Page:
The Federal Aviation Administration yesterday said it will consider easing its tight grip on use of the Dulles Access Highway to allow single-occupant vehicles to use the restricted road during rush hours.
The action broadens a proposal the FAA offered earlier this summer to loosen the current restrictions on the federally owned highway by allowing two- or three-member car pools to join four-member car pools using the highway, which is currently restricted to the car pool vehicles, buses and traffic to and from Dulles International Airport.
Officials in both the FAA and local governments said the agency, which has long sought to limit commuter use of the road, is seriously considering the more liberal proposal, put forth by Rep. Frank R. Wolf (R-Va.) after the agency's initial proposal June 6. The FAA must consider public reaction to the various proposals before it can issue new rules for the highway.
Public comment on the two-member car pool proposal has run 4 to 1 in favor of liberalization, according to a congressional official who has examined the comments.
Upwards of 8,000 cars a day, many of them residents of the fast-growing Reston and eastern Loudoun County areas, have been skirting the current regulations by "backtracking" on the access road to the Dulles terminal and then driving east with airport traffic. The highway has only two eastbound access ramps, and both are guarded.
The road is extremely popular with commuters because it allows them to whisk past time-consuming tie-ups, particularly in the Tysons Corner area.
Regardless of what the FAA decides, some relief for commuters should come in October 1984 when Virginia highway officials open a four-lane toll road parallel to the Dulles highway. At that time, the FAA once again will restrict use of the Dulles highway to traffic to and from the airport.
"The point is to convenience these people until the commuter toll road is open, and to even liberalize the current restrictions a little bit," said David Hess, a spokesman for the FAA's Metropolitan Washington Airports agency. "Essentially," he said, "this would permit the people who are currently illegally using the Dulles access by backtracking to continue using it."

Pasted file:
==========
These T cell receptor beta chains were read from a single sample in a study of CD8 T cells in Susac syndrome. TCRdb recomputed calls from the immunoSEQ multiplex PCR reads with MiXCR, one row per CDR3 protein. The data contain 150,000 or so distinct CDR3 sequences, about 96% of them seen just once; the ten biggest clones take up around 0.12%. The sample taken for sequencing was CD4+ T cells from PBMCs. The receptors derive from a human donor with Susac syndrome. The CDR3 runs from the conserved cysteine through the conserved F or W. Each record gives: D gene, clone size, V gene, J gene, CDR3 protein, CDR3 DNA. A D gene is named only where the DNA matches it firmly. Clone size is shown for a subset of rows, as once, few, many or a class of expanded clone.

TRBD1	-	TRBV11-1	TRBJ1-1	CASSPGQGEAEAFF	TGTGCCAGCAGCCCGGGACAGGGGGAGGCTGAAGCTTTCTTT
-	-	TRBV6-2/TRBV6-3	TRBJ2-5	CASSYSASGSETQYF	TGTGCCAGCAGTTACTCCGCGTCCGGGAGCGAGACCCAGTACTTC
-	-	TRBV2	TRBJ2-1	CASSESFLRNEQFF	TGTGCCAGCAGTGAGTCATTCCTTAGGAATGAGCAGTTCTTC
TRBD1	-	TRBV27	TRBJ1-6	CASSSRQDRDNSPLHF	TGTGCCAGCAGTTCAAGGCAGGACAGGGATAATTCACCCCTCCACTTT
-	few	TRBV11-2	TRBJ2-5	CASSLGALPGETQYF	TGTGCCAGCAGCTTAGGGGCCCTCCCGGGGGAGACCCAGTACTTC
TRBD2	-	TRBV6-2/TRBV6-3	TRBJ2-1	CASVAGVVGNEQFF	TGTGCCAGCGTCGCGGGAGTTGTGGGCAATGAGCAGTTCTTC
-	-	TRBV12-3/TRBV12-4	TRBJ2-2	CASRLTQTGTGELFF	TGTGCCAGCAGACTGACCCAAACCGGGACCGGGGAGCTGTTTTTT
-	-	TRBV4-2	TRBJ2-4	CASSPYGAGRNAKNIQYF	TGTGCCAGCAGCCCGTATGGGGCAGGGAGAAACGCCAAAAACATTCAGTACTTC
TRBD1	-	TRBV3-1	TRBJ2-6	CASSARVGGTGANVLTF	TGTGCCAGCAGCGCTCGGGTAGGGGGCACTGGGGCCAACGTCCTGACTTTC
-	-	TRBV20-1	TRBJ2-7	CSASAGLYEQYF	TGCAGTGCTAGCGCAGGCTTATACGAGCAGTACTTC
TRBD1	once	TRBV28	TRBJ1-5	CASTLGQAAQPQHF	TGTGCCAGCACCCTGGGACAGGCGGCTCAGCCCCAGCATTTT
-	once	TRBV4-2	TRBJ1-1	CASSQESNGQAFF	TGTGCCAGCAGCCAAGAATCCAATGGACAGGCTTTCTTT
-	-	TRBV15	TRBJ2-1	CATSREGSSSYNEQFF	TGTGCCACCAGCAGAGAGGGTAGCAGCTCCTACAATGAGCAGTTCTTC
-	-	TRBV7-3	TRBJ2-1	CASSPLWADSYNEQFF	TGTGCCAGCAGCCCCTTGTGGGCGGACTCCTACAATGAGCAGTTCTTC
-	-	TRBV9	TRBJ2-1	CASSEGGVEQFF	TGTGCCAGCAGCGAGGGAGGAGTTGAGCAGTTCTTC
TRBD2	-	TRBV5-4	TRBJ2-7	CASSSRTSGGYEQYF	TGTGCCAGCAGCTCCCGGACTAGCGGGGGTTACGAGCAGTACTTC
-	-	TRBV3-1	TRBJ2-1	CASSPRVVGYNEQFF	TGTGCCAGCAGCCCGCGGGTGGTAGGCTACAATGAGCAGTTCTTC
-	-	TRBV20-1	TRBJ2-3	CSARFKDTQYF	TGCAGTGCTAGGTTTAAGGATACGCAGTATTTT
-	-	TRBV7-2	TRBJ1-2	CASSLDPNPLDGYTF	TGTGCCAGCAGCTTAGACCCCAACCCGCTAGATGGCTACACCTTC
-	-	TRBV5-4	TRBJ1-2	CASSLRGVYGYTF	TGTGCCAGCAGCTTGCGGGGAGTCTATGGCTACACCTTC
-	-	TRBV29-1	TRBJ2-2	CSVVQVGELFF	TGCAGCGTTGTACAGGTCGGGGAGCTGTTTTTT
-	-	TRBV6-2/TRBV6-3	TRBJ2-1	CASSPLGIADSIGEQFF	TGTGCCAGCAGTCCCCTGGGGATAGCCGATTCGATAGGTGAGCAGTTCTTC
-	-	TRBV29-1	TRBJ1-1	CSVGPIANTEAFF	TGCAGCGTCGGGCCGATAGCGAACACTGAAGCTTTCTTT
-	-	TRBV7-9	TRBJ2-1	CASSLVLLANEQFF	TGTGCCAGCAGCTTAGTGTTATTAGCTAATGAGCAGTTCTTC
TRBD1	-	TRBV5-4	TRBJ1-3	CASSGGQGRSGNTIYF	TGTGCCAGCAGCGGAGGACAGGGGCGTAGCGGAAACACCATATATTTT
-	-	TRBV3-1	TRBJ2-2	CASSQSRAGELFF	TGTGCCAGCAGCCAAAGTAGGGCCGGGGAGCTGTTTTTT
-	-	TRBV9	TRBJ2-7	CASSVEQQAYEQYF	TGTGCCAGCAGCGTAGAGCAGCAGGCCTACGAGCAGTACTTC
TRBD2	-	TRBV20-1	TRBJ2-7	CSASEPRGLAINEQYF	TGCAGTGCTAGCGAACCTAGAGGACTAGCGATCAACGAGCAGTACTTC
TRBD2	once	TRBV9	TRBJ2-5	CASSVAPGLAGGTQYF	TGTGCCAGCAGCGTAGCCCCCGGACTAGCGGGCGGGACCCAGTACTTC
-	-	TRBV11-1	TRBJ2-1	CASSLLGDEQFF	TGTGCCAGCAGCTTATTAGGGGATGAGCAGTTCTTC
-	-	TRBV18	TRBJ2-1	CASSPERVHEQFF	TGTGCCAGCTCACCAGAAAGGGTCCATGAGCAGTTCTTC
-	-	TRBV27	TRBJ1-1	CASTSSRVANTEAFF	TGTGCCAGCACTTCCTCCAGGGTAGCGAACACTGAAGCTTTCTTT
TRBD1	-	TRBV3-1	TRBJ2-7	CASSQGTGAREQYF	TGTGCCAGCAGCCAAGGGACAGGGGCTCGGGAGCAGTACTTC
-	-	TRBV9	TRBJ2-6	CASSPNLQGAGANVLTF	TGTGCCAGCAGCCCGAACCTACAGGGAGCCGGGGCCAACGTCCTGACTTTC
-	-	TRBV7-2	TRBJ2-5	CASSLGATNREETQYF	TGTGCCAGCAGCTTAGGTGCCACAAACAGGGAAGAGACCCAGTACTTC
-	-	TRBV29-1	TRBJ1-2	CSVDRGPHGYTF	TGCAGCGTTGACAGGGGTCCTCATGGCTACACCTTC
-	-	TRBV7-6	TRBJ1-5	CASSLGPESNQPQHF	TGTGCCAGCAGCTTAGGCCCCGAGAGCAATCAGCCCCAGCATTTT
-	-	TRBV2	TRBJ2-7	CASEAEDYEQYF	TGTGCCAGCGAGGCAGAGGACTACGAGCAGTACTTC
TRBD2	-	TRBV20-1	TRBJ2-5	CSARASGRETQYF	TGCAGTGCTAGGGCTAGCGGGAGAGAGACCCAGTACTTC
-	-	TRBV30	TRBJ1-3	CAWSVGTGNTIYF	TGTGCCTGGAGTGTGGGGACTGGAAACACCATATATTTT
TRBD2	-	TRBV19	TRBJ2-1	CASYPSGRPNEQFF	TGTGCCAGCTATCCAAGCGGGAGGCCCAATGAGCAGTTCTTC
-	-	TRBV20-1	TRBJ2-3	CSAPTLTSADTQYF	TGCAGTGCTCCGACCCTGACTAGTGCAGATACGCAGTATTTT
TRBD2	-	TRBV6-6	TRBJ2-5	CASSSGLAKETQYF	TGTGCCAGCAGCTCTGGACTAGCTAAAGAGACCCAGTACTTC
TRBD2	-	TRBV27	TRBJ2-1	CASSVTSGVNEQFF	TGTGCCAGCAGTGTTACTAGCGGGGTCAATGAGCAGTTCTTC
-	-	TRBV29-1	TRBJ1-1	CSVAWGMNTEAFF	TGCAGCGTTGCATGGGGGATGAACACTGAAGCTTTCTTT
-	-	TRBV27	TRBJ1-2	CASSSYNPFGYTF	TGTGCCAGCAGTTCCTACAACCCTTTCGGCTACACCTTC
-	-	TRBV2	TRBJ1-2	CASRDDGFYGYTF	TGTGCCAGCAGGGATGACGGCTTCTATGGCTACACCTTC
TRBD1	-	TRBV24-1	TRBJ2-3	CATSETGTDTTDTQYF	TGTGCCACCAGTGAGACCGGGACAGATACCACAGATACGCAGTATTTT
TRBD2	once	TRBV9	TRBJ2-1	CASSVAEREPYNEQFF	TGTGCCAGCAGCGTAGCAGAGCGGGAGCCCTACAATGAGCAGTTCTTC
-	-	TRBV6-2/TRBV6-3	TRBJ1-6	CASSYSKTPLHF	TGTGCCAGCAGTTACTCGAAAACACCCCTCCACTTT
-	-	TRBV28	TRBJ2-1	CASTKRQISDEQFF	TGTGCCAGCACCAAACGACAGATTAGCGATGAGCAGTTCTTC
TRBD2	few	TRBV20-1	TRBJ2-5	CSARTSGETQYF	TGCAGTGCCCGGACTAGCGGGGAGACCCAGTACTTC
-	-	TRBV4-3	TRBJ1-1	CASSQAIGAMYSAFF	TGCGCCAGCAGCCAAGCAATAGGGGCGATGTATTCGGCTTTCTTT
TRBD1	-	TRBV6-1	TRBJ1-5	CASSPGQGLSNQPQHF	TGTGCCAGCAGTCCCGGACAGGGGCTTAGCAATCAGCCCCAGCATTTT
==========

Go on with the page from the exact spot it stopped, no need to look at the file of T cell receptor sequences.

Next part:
Under the options FAA is considering, commuters would get a sticker that would allow their vehicles access to the highway during rush hour. Despite the language of the FAA proposal, printed yesterday in the Ferderal Register, Hess said single drivers from Reston still will have to backtrack through the airport. Two- and three-person car pools could enter the highway at Reston Avenue or Trap Road and head directly east.
"This provides the alternative of one person going all the way to the airport with a permit, or forming a two- and three-person car pool and using those," Hess said. "It does not permit single-occupant vehicles to go on and off at Reston and Trap."
Yesterday's notice makes no mention of such restrictions on single-occupant cars. The notice says the FAA is considering "the alternative of authorizing all commuter vehicles to use the Access Highway with a decal regardless of the number of occupants in the vehicles. Essentially, vehicles with a decal would be permitted to enter the Access Highway at one or more locations."
Hess said, however, that FAA lawyers interpret that language to restrict the single-rider cars to backtracking, a problem that local officials have said would be virtually impossible.
In broadening the scope of the proposals, the FAA also reopened the public-comment period until Sept. 1. After that the FAA will review the comments before issuing final rules sometime in the fall.
A spokesman for Wolf said he is pleased with the FAA's action and said he "hopes his proposal will ultimately be selected."
John F. Herrity, chairman of the Fairfax County Board of Supervisors, said, "I think it's an appropriate thing for them to put forward for people to comment on. . . . I would not oppose it."
Any liberalization likely will take effect after a road opens linking the access highway to I-66 inside the Capital Beltway. Commuters who do not meet the I-66 four-member car pool requirements during its rush hours will have to exit the Dulles highway at either the beltway or Dolly Madison Blvd.
A spokesman for the Virginia state highway department said the four-person restriction on I-66 will be reviewed this fall, after the Dulles connector is opened.